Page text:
Friday, 19 November 2010

Giving something back. The nicer side of football

Flying the flag: Essien was in Ghana supporting his foundation
Overpaid, poor role models, on field prima donnas, disenfranchised from reality. These are only a few of the slurs aimed at the modern-day footballer.

The off-the-field antics of the likes of John Terry, Ashley Cole, Wayne Rooney and even youngster Andy Carroll and Jack Wilshere in recent weeks have only fuelled the fire of ill-feeling towards this particular group.

Believe it or not, although there are some bad eggs who continuously profess to have turned a corner (Joey Barton perhaps?) there those who go the extra mile to give something back.

Only this week Michael Essien returned to his hometown in Ghana, Awutu, to help promote his charity, the Michael Essien Foundation.

To date, it has helped fund a water bore hole in the centre of the town, as well as new public toilets.
“It is so good to be home and be able to give something back to my community,” said Essien.

“It is great to be here, where I used to play football, and the amount of people here is really special, it makes me really proud.”

The Ghana international is not alone by any means. Football fans across the land may have been surprised to learn Craig Bellamy opened a school in Sierra Leone earlier this year.

Although the cynics may see these as well-timed PR stunts, the Essien visit coinciding nicely with a three-game ban following a nasty two-footed lunge last week, while the Craig Bellamy Foundation set up to placate those who feel the Welsh international is little more than an angry thug, the pair are demonstrating a more generous and compassionate side to their feisty characters.

But there is plenty that goes on out of the public eye.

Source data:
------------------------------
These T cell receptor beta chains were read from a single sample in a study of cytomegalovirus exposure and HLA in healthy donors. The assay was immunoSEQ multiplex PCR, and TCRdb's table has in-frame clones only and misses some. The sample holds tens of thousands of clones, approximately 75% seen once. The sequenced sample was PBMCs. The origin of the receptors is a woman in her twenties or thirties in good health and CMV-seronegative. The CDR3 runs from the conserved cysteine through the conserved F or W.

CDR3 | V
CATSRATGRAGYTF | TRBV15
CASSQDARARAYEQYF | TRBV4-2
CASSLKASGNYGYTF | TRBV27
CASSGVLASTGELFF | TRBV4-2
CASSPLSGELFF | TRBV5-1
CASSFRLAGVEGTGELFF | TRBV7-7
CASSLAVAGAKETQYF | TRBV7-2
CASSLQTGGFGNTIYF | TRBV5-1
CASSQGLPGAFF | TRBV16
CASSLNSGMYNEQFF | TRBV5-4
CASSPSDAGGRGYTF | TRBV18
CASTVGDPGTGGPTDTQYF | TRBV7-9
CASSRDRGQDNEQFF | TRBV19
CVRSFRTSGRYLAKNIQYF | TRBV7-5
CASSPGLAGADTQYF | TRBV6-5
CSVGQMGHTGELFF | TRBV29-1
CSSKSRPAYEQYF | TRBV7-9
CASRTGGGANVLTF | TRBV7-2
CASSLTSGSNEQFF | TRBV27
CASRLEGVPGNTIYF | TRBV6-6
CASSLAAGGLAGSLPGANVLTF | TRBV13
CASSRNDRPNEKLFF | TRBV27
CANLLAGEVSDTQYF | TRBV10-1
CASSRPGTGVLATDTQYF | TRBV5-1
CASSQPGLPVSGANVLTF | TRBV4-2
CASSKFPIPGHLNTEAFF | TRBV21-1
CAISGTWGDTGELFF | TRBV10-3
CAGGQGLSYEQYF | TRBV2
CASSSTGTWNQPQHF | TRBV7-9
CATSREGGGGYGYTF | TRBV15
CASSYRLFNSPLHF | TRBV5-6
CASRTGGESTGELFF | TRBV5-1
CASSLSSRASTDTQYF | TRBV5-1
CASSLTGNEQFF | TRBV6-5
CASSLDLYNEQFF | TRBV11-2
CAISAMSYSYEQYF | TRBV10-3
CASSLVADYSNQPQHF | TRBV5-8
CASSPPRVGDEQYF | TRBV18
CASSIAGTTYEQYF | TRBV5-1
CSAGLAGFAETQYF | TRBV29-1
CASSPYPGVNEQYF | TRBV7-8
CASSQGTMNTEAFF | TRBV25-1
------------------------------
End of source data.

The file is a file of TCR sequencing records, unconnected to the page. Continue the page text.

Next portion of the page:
“Lots of players are setting up foundations,” said former Liverpool defender Phil Babb, speaking at The Sue Ryder International Cup, a charity event hoping to raise money for its international work.

“There are so many things going on behind the scenes. People don’t always see what’s happening – players are constantly out there giving something back.”

Babb was joined by fellow ex-pros Bob Bolder, Steve Lomas, Kerry Dixon and Steve Claridge in a legends team which faced the tournament’s winners.
Football friends: Getting up close and personal with the legends
Claridge and Dixon regularly feature in tournaments, while Lomas helps out at Children’s Hospice Haven House back in his native Northern Ireland.

Lomas said: “There are a lot of wonderful people involved there.

“Ray Winstone’s a patron and they give valuable support to the families.”

Babb said he and his teammates realise just how privileged they are and he remains grateful for the impact football has had on his life.

The former Republic of Ireland international has played for various Liverpool legends teams over the past seven years, while the club regularly host a Football Aid event.

Indeed, Liverpool as a club, and city, have a rich history of charitable work.

Both Steven Gerrard and Fernando Torres have raised money for LUPUS UK, while vice-captain Jamie Carragher has set up his own charity, the 23 Foundation, which hopes to give children on Merseyside a better life.

Across Stanley Park, Everton skipper Phil Neville and his wife Julie are patrons of the Royal Manchester Children's Hospital Charity.

Their daughter Isabella was diagnosed with cerebral palsy when she was just 18 months old and they were told she may never walk.

Despite this setback the couple, in particular Julie, have embarked on a vigorous fund-raising campaign which has seen a celebrity auction, a reception for the appeal at No10 with the Prime Minister, a series of fundraising races and two concerts.

To date, the charity has raised over £20 million.

In June this year, celebrities and some of the biggest names in football joined forces for Soccer Aid, a match held at Old Trafford to raise money to benefit UNICEF projects around the world.

While all of the above barely scratches the surface of charitable work carried out by current and former pros, it remains to be seen whether the football community can shackle the tarnished image created by many of the game’s less than responsible characters.

As long as the fund raising continues, be it in the public eye or behind the scenes, I doubt the game’s true legends will care.